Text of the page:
Thursday 10 December – Day 26
I’ve slept in this morning. In truth I was awake before 6am but snoozed until 8am, enjoying the opportunity to have a sleep in. But all the time knowing that my tardiness was cutting into my walking time. So my bad it was 9:30am by the time my trail angels had dropped me off at the Mangatarwhiri bridge on SH2. Horribly late start for me and it puts me in an apprehensive mood as there is a lot of walking needed today. Plus I have put my old Salema shoes on (from 2017 walk) and already I can feel my feet being irritated through my socks. I have passed over this bridge so many times and glanced wistfully along the stopbank knowing that it was the TA trail disappearing into the green distance. And now I am on it. First thing is the grass is really high. Up to my knees mostly and often higher to my hips. It’s wet from dew and it doesn’t take long before my shoes and socks are wet through. It’s also uneven with pocked cattle tracks hidden beneath the grass. I stumbled a lot which increased my annoyance with this walk that I imagined would be a dream across the fields. Time to focus on something else to occupy my time. Listening to the skylarks, watching the cows, feeling the breeze. The stopbank continued for 7 km rounding 90 degrees towards the end along the Fish & Game wetlands. The last remnants of how this area looked before being drained. At the end of the stopbank is an Archimedes screw pump. Quite a large one in fact. When operating it conveys water from the drainage up into the wetland area. A pleasant raid walk continued through the Fish & Game area before crossing the railway lines and after a short bush walk I shimmied underneath the SH1 road bridge to reach the right hand side for the walk alongside the highway to the Mercer service centre. A bacon buttie is in order.
The lady in the Mercer cheese shop where I purchase some early season plums and vintage Gouda is keen to do the TA herself one day. I hope she does. She wants to do the whole thing in one go. No half arsing around with bits here and there. That’s the spirit. Leaving Mercer the trail does not immediately follow the Waikato River south but swings inland for a muddy clamber up a steep hill that then continues up and down, up and down across farmland, through bush and across swamps. At the end before returning to the river the track passes by the Whangamarino redoubt from 1863. Built during the time of the Waikato wars the blockade was used to shell the 1,000 strong pa at Meremere, 2km distant. The Maori didn’t have a chance against this new type of firepower plus the support of an ironclad gunship on the river. When the British troops reached Meremere the pa had been abandoned and the fighting moved south. The Maori land was all seized by the British.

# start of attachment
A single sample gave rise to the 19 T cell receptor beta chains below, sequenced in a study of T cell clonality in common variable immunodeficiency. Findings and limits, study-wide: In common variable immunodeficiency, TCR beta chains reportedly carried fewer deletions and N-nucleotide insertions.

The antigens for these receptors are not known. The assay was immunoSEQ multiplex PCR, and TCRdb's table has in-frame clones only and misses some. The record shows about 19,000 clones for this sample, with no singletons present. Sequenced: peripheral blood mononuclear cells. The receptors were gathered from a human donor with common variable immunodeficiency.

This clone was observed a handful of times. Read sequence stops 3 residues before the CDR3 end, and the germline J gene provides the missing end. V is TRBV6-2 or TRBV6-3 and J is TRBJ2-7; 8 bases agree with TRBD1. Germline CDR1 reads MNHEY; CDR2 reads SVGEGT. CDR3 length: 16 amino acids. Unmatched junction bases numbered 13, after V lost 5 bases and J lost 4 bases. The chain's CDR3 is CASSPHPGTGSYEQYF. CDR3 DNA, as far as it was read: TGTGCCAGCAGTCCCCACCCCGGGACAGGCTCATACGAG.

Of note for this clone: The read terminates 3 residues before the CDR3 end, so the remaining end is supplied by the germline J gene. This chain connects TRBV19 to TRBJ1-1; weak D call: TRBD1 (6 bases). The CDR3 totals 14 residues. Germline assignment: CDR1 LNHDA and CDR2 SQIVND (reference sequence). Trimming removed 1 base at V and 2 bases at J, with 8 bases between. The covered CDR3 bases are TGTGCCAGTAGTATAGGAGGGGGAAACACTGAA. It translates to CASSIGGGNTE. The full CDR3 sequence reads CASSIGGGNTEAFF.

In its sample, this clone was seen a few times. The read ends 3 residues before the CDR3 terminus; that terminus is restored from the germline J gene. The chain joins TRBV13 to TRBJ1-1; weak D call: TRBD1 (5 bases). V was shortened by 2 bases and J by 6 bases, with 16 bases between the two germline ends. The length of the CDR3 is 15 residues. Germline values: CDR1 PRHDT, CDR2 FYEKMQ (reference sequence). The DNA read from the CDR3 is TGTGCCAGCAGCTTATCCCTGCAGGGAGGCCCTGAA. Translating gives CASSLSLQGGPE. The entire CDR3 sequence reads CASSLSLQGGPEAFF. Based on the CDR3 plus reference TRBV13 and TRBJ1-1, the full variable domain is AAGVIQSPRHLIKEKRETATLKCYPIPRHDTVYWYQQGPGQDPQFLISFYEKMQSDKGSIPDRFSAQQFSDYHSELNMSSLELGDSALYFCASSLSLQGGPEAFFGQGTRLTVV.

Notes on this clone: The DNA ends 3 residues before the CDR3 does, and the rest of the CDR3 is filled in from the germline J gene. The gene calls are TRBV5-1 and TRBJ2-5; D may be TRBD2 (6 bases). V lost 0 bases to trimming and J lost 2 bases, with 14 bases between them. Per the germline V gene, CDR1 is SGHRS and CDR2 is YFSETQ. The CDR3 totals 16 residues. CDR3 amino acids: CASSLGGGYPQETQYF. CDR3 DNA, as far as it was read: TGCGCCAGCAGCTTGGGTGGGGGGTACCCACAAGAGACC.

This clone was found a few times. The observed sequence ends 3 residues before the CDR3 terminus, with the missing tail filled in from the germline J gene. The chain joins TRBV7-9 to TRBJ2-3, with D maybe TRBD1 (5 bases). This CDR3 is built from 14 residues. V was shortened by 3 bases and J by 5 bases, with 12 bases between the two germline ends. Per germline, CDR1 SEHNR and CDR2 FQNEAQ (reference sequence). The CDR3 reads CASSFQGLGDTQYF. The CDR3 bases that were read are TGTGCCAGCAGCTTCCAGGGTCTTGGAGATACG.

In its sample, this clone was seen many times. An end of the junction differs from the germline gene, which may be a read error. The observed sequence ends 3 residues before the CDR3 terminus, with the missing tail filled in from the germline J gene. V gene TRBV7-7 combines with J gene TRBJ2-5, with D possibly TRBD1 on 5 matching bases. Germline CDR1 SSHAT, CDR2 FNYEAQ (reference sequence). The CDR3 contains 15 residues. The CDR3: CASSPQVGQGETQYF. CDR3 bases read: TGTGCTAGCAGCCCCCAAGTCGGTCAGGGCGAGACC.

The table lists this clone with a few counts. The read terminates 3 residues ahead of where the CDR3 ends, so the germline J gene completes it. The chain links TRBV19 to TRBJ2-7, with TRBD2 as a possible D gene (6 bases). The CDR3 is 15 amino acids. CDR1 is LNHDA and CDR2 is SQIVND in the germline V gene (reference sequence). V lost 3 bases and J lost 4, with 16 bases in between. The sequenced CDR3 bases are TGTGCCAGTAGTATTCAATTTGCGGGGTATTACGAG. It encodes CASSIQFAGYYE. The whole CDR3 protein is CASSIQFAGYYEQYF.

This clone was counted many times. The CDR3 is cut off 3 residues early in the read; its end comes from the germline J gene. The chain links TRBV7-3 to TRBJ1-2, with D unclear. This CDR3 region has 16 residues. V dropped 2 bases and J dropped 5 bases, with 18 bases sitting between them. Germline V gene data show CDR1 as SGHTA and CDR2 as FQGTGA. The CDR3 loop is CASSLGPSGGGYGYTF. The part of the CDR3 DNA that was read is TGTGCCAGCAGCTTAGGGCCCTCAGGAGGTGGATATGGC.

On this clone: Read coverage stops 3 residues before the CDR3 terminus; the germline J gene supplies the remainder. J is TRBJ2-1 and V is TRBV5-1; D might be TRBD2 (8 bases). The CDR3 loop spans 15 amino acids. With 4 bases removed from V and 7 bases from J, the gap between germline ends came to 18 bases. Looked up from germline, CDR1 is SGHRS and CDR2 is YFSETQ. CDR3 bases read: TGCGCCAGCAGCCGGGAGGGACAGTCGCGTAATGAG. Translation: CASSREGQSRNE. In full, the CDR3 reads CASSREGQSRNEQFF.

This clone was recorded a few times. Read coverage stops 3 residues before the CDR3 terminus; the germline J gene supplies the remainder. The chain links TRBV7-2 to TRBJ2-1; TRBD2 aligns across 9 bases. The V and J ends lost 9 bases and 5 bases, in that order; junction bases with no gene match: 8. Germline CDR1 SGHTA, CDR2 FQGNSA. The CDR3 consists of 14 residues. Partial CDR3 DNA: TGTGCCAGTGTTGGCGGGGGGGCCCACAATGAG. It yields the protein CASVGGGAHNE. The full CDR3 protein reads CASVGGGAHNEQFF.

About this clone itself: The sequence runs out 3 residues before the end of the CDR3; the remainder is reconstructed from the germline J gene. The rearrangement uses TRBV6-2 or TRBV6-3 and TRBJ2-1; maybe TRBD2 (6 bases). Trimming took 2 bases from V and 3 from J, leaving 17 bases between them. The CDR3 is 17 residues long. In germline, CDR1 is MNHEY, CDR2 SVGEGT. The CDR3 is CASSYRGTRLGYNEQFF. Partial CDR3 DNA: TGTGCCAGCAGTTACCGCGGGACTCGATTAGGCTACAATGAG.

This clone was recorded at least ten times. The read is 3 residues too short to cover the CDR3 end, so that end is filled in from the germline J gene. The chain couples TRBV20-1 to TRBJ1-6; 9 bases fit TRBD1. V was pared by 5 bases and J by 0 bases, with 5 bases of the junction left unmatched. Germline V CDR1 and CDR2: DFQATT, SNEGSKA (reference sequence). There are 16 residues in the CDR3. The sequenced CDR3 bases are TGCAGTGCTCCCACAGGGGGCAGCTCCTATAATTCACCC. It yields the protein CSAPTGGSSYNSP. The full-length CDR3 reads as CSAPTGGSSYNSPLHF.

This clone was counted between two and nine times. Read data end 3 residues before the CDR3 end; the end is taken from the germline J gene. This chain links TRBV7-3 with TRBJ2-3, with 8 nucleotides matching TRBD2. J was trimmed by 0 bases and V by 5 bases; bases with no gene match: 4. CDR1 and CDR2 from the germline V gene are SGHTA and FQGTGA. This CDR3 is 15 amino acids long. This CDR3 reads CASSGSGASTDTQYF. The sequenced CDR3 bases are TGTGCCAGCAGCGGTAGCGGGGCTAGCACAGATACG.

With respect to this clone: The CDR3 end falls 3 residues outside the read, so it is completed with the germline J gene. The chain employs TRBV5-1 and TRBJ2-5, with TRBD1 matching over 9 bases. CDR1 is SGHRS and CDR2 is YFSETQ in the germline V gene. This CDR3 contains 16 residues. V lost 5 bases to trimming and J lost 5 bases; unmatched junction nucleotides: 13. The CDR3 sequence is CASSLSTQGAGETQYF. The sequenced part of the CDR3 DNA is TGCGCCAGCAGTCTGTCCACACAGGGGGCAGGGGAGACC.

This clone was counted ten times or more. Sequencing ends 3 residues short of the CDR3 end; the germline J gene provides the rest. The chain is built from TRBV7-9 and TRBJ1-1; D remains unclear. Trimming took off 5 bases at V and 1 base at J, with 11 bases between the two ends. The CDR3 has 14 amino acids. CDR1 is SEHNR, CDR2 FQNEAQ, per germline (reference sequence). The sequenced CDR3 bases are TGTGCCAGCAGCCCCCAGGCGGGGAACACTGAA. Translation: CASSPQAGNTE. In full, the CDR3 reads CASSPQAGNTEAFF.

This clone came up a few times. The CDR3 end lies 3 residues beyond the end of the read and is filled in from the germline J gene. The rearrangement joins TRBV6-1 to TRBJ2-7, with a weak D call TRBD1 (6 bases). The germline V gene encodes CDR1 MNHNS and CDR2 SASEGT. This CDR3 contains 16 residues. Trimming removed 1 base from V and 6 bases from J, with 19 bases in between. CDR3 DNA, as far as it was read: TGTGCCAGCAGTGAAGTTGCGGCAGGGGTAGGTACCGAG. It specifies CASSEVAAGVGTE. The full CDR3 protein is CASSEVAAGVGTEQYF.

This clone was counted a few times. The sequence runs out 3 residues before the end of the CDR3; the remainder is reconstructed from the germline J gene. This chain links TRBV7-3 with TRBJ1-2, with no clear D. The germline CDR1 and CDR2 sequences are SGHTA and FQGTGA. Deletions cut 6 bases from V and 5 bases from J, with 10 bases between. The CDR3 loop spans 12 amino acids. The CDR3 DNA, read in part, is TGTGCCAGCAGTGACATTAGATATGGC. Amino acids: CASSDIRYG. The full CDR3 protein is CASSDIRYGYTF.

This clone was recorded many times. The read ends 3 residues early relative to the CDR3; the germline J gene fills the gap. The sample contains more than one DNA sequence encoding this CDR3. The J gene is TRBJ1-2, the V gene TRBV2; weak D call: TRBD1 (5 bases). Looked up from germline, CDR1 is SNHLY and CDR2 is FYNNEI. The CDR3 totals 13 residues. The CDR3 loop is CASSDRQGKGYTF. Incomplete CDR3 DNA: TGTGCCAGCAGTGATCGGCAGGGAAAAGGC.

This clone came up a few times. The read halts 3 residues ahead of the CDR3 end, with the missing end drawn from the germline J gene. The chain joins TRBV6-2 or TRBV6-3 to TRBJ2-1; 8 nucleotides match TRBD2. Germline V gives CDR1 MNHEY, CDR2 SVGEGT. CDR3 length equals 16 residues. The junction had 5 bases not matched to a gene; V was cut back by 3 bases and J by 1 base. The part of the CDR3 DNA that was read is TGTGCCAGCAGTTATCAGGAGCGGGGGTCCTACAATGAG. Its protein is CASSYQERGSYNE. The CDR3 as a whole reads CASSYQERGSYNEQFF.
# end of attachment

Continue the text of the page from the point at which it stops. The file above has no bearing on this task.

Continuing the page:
The trail descended underneath the rail and road bridges at Whangamarino and reemerged on the bank of the river. For a start there is a wide grass area to walk safely along until you reach Meremere where, for a short distance, there is just the barrier between you and the 100kmh traffic. Once it did return to a stopbank track it was really nice walking between the cabbage trees and ground cover. The track moved onto farmland, dairy country as it’s all electric fencing. Mostly there was an electric wire with a plastic handle for passing through a gateway but twice the gateways were wired in so I had to heft my pack across to the other side and roll myself underneath the wires being careful not to touch. Finally at the last paddock before the Meremere dragway some apiarists were working with hives. They were fitted with protective gear and surrounded by a furious swarm of thousands upon thousands of bees, it was obvious that I couldn’t follow the trail here. Even from my distance from the hives the bees were hitting me as they flew home. I made a very wide berth around the paddocks and shortly after was on the next section of stopbank that would continue for about 5km through more dairy country. The stopbank track was well maintained and easy to walk on. Herds of calves cows and bulls created interest as did watching the swift flowing river to my starboard side.
It wasn’t to last. The stopbank came to a halt and was replaced by skirting the riverbank between the farmers paddocks and the water. It was overgrown and slow going. In between the annoying little showers the track grated on me more and more. My feet were wet through and tired. I just wanted it to be over. Then I reached a piece of the trail which had submerged into the river. There was no way to pass without slipping into the river so I had to backtrack and go over the gorse covered hill instead. A frustrating waste of time and energy at this point of the day. Fortunately there was just over a km to go before the end.
Tomorrow Rangiriri to Huntly